Mark Elston (131) [Avatar] Offline
#1
I don't understand what you are getting at with your discussion of Schedulers. Are these simply wrappers around threads?

What is Schedulers.io()? Is that a 'built-in type? A built-in function? You don't explain what it is or what it is doing. Similarly with AndroidSchedulers.mainThread().
Fabrizio Chignoli (3) [Avatar] Offline
#2
Hi Mark,
Ivan might get into more detail on this later, but I think that you are getting a point here. We are discussing about describing a bit more of the inner workings of Rx in the early chapters, so that readers will not get confused with elements just being thrown at them without any specific context about what they do or why they are needed by the system. Some more detailed explanation about schedulers and how they can be implemented will be present at the very end of the book, but we think that some introduction might help a lot, possibly right after chapter 1. Stay tuned for an update on this topic!
Mark Elston (131) [Avatar] Offline
#3
Thanks for this. I agree that the details may not be appropriate this early in the book but I, for one, get sidetracked by these kinds of things since I can't really understand the intent without having some idea of what the pieces do.
Mark Elston (131) [Avatar] Offline
#4
I just went back and took a look at the discussion in the book on this and still don't understand the context of the example. You state that .subscribeOn executes every task or operator that’s placed before it in the chain on the specified Scheduler while .observeOn() executes every task or operator that’s placed after it in the chain on the specified Scheduler.

I don't understand why, in the example on page 32 you say it would crash. I assume that the listing is being run on the UI thread and the .subscribe is after the .subscribeOn call so it is not on the IO thread, bu still on the UI thread. So why does it crash?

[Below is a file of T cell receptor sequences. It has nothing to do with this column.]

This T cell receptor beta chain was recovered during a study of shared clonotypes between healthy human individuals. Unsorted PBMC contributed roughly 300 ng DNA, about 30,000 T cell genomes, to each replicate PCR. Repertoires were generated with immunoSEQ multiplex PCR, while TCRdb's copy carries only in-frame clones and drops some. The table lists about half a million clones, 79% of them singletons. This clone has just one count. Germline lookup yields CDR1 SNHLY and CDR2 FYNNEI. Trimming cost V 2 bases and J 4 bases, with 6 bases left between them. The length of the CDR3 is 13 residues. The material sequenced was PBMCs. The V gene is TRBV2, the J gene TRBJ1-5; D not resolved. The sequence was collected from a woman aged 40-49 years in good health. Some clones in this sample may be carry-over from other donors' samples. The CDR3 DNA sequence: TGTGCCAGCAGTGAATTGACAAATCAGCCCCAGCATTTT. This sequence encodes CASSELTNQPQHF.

Also, why is the .observeOn before the call to .subscribe?

Mark Elston (131) [Avatar] Offline
#5
I think another way of describing what my question here is that we have a call to auth(...) that returns an Observable<AuthResponse>. The call to subscribeOn is made on this returned object. So, how does subscribeOn execute a completed task - it has already returned a value - on a different thread?

Along the same lines, assuming the auth call was somehow moved to the IO thread, what does that say about the items in the chain after the subscribeOn call? What thread do they operate on (without any observeOn call)? The statement you made earlier is that subscribeOn affects all those items that appear before it in the chain, not after it. So this would put the auth call on the IO thread but not the subscribe call. So, why do we need the observeOn call?

And, to put the question into a larger context, I assume that the whole chain is invoked in a function that is being invoked on the UI thread. Otherwise the whole discussion of blocking the UI would be moot.
Mark Elston (131) [Avatar] Offline
#6
@547703, there have been at least 6 new versions of the book since my original question so I can't go back and see the original context of the question. In addition, I have a better understanding of schedulers than I did 2 years ago. I don't think I mentioned list/iterator as the question had to do with schedulers.